On the left is John P. Meier, William K. Warren Professor of Theology at the University of Notre Dame. On the right is Deirdre Barlow, a character on Coronation Street, played by Anne Kirkbride.

We wonder if, by some chance, they might be related?

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Paula Fredriksen and … Sandy Shaw


Amazing Lookalike!


On the left is Paula Fredriksen, Aurelio Professor of Scripture emerita at Boston University and Distinguished Visiting Professor of Comparative Religion at the Hebrew University, Jerusalem. On the right is Sandy Shaw, 1960s pop princess and first ever British act to win the Eurovision Song Contest.

We wonder if, by some chance, they might be related?

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‘The Marriage Pledge’ Is A Bit Odd

Over at First Things they’re urging folk to sign some sort of pledge not to perform ‘civil’ marriages.

… we, the undersigned, commit ourselves to disengaging civil and Christian marriage in the performance of our pastoral duties. We will no longer serve as agents of the state in marriage. We will no longer sign government-provided marriage certificates. We will ask couples to seek civil marriage separately from their church-related vows and blessings. We will preside only at those weddings that seek to establish a Christian marriage in accord with the principles ­articulated and lived out from the beginning of the Church’s life.

Please join us in this pledge to separate civil marriage from Christian marriage by adding your name.

But there’s a problem.  It’s an interesting idea but it fails to ask – or answer – one important question: are the signatories refusing to sign marriage licenses too? And if so, then how are the people they marry legally married? And if not, how exactly are they NOT performing civil ceremonies as a marriage license is itself a civil/ government document?  And do they really want people to go through both a Religious and a Civil ceremony?

No thanks.  I don’t sign anything so imprecise and un-thought-through.

Those Californian’s Really Are an Odd Bunch of Pagans and Weirdos

Look at the kind of Churches they build!?!?!?!!  Via Greg Jenks, who is exploring San Diego.



It’s Hard to Lose Your Brother

S.M. Jackson, in an excursus, tells us about Andrew, the youngest brother of Huldrych  who died of the plague in 1520 (on the 18th of November) :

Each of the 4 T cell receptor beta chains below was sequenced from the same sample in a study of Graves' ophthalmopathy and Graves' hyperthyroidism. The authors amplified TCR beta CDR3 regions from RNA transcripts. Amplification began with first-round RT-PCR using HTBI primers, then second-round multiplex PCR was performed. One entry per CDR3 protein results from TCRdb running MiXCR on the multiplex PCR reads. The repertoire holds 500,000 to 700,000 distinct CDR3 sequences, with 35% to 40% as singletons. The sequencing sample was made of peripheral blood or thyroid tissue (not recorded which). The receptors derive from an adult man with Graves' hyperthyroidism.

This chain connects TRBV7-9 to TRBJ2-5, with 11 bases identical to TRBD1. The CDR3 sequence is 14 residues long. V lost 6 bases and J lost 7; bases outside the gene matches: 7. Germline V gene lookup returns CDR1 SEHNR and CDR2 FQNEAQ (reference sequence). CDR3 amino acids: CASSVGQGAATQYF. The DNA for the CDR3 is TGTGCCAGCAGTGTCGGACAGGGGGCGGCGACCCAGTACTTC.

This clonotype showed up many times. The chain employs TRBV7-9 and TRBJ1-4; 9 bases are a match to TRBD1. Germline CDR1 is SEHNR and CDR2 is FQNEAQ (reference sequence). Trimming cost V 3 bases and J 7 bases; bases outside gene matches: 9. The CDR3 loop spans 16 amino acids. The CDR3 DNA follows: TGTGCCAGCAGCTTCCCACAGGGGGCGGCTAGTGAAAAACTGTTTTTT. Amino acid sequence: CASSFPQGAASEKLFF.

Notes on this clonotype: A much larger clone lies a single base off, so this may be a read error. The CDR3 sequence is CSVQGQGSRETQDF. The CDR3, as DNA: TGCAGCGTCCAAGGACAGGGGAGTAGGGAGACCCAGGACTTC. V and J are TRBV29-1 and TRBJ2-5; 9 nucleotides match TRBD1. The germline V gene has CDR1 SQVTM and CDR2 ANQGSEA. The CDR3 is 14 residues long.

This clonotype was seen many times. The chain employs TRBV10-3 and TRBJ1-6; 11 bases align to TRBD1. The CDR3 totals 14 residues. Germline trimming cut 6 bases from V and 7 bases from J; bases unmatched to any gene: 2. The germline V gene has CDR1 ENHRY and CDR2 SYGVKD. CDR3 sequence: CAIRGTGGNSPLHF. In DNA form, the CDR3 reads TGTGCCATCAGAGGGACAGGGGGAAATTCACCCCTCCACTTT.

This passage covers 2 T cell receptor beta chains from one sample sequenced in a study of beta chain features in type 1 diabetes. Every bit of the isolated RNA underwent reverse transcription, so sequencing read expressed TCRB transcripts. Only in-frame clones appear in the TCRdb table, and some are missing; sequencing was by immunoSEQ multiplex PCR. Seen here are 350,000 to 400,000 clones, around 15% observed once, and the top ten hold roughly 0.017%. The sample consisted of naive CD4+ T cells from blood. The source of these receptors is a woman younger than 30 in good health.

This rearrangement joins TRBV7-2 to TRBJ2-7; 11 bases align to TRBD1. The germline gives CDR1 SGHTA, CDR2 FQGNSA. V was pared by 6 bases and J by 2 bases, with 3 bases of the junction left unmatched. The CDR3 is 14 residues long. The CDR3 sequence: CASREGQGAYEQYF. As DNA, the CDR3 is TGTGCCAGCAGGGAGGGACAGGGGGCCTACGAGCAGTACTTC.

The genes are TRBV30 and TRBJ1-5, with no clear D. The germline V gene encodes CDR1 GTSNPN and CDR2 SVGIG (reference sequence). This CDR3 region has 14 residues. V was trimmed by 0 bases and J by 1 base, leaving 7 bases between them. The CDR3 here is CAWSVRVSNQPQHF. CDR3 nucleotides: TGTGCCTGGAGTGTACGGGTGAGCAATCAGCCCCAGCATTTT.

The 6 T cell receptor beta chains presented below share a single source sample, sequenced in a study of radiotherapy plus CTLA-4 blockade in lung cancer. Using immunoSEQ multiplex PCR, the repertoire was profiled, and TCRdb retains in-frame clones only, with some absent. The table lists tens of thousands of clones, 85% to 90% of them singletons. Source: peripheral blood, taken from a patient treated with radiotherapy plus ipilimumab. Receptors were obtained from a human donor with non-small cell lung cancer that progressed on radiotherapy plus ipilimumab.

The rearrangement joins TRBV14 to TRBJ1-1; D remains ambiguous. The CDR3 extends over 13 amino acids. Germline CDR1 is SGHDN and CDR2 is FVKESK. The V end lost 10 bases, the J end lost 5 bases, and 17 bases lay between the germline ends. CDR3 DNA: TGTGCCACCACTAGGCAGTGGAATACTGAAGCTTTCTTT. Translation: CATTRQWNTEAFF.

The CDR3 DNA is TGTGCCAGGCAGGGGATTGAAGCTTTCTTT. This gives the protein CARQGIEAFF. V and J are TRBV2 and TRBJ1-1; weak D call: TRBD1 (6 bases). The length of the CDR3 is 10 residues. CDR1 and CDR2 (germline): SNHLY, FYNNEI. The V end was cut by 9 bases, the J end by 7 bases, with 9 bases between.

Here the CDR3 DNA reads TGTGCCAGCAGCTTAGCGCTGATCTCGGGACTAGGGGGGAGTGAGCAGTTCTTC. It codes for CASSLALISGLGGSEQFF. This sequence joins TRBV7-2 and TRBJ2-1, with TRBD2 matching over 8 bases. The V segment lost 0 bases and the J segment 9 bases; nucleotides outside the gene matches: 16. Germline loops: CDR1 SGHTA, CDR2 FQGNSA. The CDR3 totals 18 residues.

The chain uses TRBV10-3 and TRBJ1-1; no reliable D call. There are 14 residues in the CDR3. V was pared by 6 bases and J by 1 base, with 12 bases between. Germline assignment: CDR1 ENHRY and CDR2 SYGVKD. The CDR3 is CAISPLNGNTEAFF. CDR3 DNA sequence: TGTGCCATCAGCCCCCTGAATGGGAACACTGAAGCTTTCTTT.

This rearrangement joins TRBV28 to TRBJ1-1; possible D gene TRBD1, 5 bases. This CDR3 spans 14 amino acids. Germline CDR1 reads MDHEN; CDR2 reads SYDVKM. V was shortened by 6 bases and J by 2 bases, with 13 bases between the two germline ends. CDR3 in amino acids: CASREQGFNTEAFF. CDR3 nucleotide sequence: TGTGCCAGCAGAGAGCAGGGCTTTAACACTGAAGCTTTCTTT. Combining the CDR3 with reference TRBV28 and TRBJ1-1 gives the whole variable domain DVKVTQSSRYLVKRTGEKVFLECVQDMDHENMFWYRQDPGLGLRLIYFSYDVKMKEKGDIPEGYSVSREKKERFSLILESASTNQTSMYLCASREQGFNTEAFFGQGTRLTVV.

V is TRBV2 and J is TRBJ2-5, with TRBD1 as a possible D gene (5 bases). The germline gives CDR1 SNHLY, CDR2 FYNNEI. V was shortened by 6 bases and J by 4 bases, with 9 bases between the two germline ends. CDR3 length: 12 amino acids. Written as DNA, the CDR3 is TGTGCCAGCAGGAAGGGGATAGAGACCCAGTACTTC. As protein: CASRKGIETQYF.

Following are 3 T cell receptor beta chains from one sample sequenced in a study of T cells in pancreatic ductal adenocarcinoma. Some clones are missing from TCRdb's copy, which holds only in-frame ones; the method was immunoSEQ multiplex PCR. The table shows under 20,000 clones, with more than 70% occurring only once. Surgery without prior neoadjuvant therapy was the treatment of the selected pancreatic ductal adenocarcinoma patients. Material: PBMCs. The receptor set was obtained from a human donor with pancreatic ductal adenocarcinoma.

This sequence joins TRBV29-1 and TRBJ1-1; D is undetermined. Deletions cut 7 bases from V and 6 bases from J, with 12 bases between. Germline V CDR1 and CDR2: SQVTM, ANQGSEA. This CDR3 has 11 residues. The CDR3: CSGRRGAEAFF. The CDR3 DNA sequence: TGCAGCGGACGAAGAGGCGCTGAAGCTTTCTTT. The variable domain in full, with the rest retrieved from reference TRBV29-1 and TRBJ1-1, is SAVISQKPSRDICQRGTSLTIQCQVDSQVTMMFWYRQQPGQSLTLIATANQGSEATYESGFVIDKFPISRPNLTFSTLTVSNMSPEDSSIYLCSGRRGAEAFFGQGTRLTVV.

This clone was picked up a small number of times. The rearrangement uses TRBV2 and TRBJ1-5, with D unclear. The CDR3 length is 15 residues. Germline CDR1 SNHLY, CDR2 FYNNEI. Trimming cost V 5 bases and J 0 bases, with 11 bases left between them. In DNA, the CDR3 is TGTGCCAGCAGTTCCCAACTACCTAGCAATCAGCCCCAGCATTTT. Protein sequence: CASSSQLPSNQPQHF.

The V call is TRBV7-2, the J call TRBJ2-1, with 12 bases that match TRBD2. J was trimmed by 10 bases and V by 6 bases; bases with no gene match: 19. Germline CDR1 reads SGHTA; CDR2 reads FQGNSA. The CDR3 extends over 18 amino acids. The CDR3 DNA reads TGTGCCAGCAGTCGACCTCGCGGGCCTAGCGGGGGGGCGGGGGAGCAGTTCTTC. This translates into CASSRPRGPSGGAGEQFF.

Huldrich_zwingli 8In regard to Andrew, who was apparently the youngest of the family, there is a little more known. He was an inmate of Zwingli’s house in Zurich when the plague broke out in midsummer of 1519. Zwingli was then at Pfaefers, but on his return to Zurich sent Andrew for safety’s sake to his brothers at Wildhaus, where he and his brothers were well when on January 14, 1520 (vii., 109, 110), the abbot of Old St. John’s wrote to Zwingli. Then Zwingli took sick himself. Not knowing the reason for his silence, Andrew wrote the first of the two letters given below, all that remain of their correspondence. As soon as he could, Zwingli transferred him to his (Zwingli’s) unmarried sister’s care at Glarus, and sent him to school there (see Andrew’s second letter). When it seemed safe to do so, Zwingli recalled him to Zurich, but, alas! the lad took the plague and died on November 18, 1520. Zwingli thus announced to his bosom friend, Myconius (vii., 155), the death of this dear brother:

“Zwingli to Myconius. Greeting. I am doubtful whether the evils which befall me (if they are evils), ought to be communicated to you, who are a man of most sympathetic disposition. For I fear that if I do not warn you beforehand you will fall into unrestrained grief, so regardful are you of me. And yet I beseech that you will endure my misfortunes with a calm mind, even as I myself endure them. Because now I endure with equanimity what formerly threw me into spasms of grief and mourning more than feminine, when I was suddenly and unexpectedly overwhelmed with sorrow. Still I recovered myself, so that now once more I stand firm. Thanks be to God! And so do you take it calmly when I tell you of the death of my brother Andrew, a youth of great promise and excellent parts, whom the plague slew on St. Elizabeth day [November 19], envious (I think) of our blood and renown.